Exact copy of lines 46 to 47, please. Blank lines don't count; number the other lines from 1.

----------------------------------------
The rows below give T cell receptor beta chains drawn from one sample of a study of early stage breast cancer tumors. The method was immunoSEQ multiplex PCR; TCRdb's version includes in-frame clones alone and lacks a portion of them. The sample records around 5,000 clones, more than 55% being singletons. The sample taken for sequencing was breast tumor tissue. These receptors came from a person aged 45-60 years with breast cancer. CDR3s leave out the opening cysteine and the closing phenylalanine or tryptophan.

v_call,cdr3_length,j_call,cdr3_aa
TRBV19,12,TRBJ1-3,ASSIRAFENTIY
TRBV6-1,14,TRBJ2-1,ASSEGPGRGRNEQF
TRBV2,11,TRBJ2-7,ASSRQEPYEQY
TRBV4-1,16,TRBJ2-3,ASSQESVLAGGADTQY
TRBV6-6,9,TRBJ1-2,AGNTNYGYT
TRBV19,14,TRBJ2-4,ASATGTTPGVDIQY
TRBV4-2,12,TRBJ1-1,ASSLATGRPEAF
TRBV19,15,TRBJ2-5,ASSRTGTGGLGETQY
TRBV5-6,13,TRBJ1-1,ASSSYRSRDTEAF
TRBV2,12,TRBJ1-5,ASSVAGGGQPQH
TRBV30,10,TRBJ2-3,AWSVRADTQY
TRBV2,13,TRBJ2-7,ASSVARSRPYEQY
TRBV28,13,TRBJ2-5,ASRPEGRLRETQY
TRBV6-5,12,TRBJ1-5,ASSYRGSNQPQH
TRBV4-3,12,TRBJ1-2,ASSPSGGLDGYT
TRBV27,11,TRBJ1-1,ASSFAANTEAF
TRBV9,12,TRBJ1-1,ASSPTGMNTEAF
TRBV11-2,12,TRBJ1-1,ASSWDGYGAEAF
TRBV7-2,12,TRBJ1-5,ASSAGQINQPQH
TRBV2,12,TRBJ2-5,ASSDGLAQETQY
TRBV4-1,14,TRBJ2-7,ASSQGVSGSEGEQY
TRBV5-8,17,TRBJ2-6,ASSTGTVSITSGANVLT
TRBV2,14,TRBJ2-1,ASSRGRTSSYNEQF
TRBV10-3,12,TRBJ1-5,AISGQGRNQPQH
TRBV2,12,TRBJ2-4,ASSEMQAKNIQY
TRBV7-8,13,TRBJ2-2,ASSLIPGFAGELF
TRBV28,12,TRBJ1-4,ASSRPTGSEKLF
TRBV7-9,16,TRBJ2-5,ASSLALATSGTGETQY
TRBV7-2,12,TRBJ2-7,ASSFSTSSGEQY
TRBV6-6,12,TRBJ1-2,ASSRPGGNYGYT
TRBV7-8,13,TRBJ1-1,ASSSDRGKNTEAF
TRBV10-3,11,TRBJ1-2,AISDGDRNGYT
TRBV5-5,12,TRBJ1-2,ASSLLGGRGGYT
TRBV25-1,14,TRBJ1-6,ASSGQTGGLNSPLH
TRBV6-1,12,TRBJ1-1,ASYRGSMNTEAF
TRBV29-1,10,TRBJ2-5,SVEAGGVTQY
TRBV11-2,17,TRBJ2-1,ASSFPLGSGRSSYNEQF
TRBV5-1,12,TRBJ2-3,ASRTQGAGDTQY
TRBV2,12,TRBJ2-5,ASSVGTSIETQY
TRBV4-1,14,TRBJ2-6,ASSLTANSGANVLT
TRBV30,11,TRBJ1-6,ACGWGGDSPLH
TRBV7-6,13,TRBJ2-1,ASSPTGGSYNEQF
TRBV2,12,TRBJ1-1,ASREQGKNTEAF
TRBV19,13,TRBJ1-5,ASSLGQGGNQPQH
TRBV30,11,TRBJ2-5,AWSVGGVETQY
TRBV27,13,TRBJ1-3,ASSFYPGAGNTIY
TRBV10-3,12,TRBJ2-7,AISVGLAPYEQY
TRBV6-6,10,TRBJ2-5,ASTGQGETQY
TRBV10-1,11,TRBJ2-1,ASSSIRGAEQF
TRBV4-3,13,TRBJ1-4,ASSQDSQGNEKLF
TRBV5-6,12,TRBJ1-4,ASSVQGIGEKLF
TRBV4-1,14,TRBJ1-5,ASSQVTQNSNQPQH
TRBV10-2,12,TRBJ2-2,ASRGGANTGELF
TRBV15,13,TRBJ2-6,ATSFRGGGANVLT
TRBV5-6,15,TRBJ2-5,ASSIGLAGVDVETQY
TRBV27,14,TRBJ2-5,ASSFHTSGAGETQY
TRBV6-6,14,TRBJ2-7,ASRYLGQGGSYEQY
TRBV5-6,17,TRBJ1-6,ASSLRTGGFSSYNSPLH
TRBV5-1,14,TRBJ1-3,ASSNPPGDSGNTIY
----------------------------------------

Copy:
TRBV19,13,TRBJ1-5,ASSLGQGGNQPQH
TRBV30,11,TRBJ2-5,AWSVGGVETQY